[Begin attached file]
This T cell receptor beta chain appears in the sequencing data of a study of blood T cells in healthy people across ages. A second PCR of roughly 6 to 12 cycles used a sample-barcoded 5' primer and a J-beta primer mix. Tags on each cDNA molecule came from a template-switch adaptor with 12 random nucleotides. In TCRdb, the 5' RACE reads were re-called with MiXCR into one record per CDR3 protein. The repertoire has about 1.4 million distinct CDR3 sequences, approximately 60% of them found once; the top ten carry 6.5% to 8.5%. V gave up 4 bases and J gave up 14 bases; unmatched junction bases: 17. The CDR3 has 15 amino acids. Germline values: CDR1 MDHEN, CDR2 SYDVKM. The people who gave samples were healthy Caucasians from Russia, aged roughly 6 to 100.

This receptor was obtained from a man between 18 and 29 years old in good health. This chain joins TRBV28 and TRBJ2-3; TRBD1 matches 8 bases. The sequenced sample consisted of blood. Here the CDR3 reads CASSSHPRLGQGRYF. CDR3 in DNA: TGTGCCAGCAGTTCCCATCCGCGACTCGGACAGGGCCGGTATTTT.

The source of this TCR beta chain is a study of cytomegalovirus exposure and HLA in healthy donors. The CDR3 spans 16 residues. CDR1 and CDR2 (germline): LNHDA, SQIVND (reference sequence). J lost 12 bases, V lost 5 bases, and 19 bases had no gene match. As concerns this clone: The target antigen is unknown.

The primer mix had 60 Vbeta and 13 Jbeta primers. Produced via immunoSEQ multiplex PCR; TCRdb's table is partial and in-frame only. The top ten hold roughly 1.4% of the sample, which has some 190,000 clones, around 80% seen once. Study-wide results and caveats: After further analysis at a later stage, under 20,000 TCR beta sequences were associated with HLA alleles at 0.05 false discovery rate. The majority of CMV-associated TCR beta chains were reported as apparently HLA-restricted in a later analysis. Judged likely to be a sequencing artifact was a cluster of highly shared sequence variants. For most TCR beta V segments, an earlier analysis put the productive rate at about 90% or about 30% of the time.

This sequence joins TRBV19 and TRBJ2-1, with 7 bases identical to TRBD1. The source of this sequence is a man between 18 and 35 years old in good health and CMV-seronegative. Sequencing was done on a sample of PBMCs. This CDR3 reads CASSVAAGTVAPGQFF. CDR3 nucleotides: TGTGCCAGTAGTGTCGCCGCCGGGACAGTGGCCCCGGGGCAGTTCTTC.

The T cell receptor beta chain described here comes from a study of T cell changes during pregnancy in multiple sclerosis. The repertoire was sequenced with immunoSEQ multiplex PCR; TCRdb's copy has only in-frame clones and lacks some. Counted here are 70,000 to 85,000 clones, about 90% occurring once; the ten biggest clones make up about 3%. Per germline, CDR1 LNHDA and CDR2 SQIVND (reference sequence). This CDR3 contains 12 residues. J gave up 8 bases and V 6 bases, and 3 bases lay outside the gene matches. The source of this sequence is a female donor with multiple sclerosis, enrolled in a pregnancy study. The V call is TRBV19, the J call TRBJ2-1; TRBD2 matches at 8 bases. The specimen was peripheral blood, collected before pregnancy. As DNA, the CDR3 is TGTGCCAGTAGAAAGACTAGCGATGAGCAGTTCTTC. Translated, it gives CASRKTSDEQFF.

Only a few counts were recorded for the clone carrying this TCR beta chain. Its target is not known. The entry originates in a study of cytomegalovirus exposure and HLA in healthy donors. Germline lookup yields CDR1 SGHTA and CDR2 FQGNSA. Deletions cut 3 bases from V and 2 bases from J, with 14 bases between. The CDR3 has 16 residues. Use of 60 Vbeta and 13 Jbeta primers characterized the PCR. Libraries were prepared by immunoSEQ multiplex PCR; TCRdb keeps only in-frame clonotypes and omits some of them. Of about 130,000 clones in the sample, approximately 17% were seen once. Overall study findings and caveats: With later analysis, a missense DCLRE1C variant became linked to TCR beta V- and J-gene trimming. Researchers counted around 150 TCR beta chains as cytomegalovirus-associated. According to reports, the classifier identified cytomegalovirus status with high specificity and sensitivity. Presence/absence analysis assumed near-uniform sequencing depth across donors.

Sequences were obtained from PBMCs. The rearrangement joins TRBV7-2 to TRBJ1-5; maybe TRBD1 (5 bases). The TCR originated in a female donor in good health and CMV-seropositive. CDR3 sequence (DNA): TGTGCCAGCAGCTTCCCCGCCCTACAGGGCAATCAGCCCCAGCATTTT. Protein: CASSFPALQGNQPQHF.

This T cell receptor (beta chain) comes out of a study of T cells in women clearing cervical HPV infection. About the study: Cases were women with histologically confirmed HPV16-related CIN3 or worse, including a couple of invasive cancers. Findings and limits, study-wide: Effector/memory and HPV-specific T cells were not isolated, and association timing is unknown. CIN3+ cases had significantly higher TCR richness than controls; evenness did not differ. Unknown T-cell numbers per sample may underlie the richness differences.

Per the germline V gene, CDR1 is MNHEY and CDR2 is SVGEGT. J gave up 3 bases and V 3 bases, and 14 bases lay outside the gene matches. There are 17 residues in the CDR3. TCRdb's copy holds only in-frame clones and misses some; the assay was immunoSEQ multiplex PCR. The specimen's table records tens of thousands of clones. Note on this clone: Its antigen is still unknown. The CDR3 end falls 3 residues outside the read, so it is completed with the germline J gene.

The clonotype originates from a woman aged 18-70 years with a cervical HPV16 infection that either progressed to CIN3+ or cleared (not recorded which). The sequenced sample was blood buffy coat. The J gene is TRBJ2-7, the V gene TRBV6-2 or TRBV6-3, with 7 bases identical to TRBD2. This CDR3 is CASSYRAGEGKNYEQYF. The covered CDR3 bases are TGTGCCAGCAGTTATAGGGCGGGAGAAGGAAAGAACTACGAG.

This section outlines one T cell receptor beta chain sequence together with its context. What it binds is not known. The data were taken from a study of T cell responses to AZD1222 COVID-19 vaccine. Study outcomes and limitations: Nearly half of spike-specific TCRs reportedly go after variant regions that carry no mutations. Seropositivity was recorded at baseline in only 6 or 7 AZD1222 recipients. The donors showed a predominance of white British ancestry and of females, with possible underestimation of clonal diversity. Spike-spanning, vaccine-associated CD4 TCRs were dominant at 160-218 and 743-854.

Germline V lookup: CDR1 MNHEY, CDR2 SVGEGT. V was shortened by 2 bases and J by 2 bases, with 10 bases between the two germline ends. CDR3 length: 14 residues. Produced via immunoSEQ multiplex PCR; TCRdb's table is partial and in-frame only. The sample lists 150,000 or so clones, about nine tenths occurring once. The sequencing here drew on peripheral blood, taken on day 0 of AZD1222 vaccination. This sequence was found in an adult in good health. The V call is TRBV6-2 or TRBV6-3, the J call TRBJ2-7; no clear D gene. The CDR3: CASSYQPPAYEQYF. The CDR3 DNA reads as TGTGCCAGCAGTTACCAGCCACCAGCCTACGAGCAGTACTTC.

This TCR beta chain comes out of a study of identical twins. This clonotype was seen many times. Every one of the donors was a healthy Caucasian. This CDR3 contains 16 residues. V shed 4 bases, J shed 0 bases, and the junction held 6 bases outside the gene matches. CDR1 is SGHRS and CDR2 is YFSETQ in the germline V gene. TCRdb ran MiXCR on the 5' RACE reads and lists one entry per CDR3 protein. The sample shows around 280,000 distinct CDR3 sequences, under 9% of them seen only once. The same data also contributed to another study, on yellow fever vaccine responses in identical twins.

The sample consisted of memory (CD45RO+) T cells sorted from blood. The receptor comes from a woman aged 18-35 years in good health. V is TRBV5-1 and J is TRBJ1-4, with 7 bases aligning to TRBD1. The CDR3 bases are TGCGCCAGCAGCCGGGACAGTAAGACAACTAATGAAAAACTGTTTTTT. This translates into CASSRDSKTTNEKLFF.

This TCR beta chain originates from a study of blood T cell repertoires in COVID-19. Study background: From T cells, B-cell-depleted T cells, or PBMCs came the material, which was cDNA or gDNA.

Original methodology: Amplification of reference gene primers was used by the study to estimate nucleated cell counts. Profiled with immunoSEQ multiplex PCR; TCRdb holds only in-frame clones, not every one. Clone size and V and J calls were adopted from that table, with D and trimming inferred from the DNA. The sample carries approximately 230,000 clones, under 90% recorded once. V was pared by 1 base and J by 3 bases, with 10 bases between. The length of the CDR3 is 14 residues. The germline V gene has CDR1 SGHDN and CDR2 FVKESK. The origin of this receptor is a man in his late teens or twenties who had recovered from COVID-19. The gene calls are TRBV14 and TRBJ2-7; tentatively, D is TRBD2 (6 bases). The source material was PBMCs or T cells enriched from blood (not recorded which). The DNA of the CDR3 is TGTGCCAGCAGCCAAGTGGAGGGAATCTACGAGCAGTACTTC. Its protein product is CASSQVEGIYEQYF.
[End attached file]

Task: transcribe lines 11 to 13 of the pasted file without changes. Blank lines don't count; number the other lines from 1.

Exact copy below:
The clonotype originates from a woman aged 18-70 years with a cervical HPV16 infection that either progressed to CIN3+ or cleared (not recorded which). The sequenced sample was blood buffy coat. The J gene is TRBJ2-7, the V gene TRBV6-2 or TRBV6-3, with 7 bases identical to TRBD2. This CDR3 is CASSYRAGEGKNYEQYF. The covered CDR3 bases are TGTGCCAGCAGTTATAGGGCGGGAGAAGGAAAGAACTACGAG.

This section outlines one T cell receptor beta chain sequence together with its context. What it binds is not known. The data were taken from a study of T cell responses to AZD1222 COVID-19 vaccine. Study outcomes and limitations: Nearly half of spike-specific TCRs reportedly go after variant regions that carry no mutations. Seropositivity was recorded at baseline in only 6 or 7 AZD1222 recipients. The donors showed a predominance of white British ancestry and of females, with possible underestimation of clonal diversity. Spike-spanning, vaccine-associated CD4 TCRs were dominant at 160-218 and 743-854.

Germline V lookup: CDR1 MNHEY, CDR2 SVGEGT. V was shortened by 2 bases and J by 2 bases, with 10 bases between the two germline ends. CDR3 length: 14 residues. Produced via immunoSEQ multiplex PCR; TCRdb's table is partial and in-frame only. The sample lists 150,000 or so clones, about nine tenths occurring once. The sequencing here drew on peripheral blood, taken on day 0 of AZD1222 vaccination. This sequence was found in an adult in good health. The V call is TRBV6-2 or TRBV6-3, the J call TRBJ2-7; no clear D gene. The CDR3: CASSYQPPAYEQYF. The CDR3 DNA reads as TGTGCCAGCAGTTACCAGCCACCAGCCTACGAGCAGTACTTC.